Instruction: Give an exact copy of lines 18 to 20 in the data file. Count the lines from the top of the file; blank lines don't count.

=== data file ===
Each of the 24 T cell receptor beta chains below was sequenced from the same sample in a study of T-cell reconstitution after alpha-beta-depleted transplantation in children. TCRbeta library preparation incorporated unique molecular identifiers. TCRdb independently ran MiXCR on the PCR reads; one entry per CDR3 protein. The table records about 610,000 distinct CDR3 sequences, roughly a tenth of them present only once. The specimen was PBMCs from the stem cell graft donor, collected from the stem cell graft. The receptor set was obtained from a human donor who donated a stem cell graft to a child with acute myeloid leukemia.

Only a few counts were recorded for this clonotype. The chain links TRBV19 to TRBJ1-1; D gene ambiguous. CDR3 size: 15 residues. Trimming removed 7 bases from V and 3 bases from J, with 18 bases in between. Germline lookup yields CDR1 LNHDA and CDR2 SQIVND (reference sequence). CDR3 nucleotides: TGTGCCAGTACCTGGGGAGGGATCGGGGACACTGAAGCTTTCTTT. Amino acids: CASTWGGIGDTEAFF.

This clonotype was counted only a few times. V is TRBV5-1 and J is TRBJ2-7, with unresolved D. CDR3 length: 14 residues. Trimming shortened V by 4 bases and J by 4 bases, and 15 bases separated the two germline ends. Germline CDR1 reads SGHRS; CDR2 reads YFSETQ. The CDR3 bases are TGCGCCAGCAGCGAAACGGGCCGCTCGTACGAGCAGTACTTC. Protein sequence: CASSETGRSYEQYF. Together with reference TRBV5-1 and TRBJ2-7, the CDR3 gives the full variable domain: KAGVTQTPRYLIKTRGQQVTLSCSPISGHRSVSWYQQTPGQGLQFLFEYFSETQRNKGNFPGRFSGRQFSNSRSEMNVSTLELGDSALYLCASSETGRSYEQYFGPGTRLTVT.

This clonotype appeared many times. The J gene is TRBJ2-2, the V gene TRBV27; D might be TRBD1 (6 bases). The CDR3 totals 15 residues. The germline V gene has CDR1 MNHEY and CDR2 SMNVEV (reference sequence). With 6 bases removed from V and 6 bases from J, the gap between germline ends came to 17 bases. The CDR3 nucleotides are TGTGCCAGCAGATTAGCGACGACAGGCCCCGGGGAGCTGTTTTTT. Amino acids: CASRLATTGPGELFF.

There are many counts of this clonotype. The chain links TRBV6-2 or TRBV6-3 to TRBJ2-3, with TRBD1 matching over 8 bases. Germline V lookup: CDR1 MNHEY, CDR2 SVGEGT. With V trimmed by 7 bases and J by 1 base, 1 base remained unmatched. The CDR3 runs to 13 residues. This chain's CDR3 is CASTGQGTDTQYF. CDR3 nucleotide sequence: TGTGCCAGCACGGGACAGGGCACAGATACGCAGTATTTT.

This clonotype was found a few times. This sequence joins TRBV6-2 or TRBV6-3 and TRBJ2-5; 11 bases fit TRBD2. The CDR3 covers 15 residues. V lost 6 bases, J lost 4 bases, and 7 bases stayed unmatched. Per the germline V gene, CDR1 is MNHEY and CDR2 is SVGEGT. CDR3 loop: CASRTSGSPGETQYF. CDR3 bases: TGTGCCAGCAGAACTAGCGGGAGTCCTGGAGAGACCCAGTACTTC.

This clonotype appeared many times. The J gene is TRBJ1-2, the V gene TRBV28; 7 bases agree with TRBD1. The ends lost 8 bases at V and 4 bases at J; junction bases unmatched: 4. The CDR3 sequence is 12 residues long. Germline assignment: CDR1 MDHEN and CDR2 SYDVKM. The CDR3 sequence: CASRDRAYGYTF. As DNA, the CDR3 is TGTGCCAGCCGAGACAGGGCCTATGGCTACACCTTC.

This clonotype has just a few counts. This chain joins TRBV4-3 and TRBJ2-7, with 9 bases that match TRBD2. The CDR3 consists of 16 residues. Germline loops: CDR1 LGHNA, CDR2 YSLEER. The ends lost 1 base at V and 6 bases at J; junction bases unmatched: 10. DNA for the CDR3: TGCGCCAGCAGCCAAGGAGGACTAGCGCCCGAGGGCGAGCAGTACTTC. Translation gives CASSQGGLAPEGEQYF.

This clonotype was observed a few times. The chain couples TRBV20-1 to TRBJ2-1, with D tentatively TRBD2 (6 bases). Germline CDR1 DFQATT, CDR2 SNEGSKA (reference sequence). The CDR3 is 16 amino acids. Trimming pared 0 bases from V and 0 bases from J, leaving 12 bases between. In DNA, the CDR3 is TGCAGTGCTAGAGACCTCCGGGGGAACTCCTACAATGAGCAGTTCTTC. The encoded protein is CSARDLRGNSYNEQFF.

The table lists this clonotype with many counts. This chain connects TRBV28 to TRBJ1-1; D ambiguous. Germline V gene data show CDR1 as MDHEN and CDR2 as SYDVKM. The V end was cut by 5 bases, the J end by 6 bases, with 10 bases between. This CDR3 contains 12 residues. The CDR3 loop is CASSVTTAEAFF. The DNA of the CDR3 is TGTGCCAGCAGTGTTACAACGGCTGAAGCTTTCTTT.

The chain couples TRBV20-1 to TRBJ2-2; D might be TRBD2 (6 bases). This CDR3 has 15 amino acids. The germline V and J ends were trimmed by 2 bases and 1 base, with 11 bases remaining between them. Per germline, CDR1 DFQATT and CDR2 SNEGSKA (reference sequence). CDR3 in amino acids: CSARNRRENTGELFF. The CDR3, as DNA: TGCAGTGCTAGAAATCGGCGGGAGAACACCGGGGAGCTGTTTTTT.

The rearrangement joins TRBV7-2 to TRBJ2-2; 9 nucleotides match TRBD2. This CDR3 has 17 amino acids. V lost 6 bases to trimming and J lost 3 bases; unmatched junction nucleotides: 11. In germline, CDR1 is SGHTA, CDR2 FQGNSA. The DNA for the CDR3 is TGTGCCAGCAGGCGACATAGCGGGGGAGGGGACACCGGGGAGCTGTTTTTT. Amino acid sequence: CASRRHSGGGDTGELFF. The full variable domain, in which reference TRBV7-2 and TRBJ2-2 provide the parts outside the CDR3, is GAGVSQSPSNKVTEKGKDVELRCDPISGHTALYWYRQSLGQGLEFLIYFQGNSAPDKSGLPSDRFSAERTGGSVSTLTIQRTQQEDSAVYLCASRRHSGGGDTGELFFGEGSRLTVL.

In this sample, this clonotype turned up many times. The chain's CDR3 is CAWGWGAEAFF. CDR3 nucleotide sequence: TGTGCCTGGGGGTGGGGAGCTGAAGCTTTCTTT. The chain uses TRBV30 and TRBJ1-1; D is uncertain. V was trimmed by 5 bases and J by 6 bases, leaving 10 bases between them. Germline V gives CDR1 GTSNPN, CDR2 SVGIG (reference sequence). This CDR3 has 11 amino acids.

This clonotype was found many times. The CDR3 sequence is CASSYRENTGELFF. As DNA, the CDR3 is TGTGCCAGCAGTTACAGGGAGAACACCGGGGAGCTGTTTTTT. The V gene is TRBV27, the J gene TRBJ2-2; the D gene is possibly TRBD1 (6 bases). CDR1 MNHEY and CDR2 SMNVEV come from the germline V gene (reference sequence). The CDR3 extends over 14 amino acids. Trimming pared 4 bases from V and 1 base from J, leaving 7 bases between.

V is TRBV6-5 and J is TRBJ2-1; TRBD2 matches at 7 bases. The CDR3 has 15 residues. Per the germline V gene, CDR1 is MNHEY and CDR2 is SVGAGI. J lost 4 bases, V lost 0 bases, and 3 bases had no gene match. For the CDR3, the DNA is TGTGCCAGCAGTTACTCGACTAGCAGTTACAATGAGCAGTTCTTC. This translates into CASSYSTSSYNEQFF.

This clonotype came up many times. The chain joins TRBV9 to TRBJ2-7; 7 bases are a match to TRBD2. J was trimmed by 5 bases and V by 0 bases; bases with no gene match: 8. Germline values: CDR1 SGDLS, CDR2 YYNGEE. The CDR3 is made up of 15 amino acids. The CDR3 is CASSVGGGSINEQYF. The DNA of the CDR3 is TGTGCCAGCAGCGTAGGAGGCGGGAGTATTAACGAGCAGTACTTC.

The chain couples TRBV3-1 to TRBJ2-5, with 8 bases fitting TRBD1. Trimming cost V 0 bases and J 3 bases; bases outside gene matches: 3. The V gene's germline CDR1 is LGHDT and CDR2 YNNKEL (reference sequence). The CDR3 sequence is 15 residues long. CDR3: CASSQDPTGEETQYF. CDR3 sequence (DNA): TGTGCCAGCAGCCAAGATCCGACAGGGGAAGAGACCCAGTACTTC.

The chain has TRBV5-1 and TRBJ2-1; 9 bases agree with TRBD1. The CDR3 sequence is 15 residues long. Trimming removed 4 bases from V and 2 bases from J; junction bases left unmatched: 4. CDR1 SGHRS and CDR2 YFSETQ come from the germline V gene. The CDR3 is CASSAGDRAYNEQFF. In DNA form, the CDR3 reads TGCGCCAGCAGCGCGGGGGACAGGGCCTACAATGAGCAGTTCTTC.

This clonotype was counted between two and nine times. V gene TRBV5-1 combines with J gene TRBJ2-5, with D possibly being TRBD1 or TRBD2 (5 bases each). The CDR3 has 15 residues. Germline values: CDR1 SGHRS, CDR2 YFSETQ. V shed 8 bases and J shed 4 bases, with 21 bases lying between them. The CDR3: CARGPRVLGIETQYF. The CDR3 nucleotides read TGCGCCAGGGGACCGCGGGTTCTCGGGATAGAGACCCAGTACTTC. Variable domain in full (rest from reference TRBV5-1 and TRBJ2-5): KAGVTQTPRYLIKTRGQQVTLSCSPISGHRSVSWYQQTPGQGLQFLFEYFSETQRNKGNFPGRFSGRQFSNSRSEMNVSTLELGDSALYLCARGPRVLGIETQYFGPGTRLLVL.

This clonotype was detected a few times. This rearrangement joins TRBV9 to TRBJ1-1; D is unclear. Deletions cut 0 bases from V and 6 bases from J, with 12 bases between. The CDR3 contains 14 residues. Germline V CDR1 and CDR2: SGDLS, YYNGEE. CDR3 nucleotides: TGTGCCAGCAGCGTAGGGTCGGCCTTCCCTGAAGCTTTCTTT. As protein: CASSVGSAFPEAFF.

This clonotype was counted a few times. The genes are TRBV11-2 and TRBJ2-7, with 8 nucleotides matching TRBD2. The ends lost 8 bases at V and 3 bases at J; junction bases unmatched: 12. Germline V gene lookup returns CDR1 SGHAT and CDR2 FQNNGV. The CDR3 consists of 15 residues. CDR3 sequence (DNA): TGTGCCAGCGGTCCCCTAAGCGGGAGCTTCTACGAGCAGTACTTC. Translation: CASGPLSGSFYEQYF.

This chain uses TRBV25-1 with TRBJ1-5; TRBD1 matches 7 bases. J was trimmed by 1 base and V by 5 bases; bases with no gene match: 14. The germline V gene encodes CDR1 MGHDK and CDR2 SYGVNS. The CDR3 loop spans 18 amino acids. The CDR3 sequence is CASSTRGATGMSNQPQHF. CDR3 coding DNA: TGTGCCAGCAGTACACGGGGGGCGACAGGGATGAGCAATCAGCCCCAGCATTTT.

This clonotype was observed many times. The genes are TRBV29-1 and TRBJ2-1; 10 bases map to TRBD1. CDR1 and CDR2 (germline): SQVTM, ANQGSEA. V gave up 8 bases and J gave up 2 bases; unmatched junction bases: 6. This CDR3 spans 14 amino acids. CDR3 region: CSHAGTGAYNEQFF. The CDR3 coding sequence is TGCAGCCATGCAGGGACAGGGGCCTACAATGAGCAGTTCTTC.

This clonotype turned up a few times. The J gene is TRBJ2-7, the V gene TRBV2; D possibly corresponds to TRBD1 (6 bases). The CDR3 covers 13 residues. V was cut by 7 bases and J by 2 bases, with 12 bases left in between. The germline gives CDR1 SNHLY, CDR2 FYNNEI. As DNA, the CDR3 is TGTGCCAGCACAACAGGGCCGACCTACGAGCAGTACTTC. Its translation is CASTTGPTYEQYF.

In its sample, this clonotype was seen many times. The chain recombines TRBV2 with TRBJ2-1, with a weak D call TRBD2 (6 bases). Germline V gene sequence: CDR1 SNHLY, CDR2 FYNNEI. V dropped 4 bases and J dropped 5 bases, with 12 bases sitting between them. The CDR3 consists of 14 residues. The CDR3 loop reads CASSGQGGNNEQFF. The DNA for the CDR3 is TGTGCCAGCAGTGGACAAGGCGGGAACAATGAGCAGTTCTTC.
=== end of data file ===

The chain has TRBV5-1 and TRBJ2-1; 9 bases agree with TRBD1. The CDR3 sequence is 15 residues long. Trimming removed 4 bases from V and 2 bases from J; junction bases left unmatched: 4. CDR1 SGHRS and CDR2 YFSETQ come from the germline V gene. The CDR3 is CASSAGDRAYNEQFF. In DNA form, the CDR3 reads TGCGCCAGCAGCGCGGGGGACAGGGCCTACAATGAGCAGTTCTTC.

This clonotype was counted between two and nine times. V gene TRBV5-1 combines with J gene TRBJ2-5, with D possibly being TRBD1 or TRBD2 (5 bases each). The CDR3 has 15 residues. Germline values: CDR1 SGHRS, CDR2 YFSETQ. V shed 8 bases and J shed 4 bases, with 21 bases lying between them. The CDR3: CARGPRVLGIETQYF. The CDR3 nucleotides read TGCGCCAGGGGACCGCGGGTTCTCGGGATAGAGACCCAGTACTTC. Variable domain in full (rest from reference TRBV5-1 and TRBJ2-5): KAGVTQTPRYLIKTRGQQVTLSCSPISGHRSVSWYQQTPGQGLQFLFEYFSETQRNKGNFPGRFSGRQFSNSRSEMNVSTLELGDSALYLCARGPRVLGIETQYFGPGTRLLVL.

This clonotype was detected a few times. This rearrangement joins TRBV9 to TRBJ1-1; D is unclear. Deletions cut 0 bases from V and 6 bases from J, with 12 bases between. The CDR3 contains 14 residues. Germline V CDR1 and CDR2: SGDLS, YYNGEE. CDR3 nucleotides: TGTGCCAGCAGCGTAGGGTCGGCCTTCCCTGAAGCTTTCTTT. As protein: CASSVGSAFPEAFF.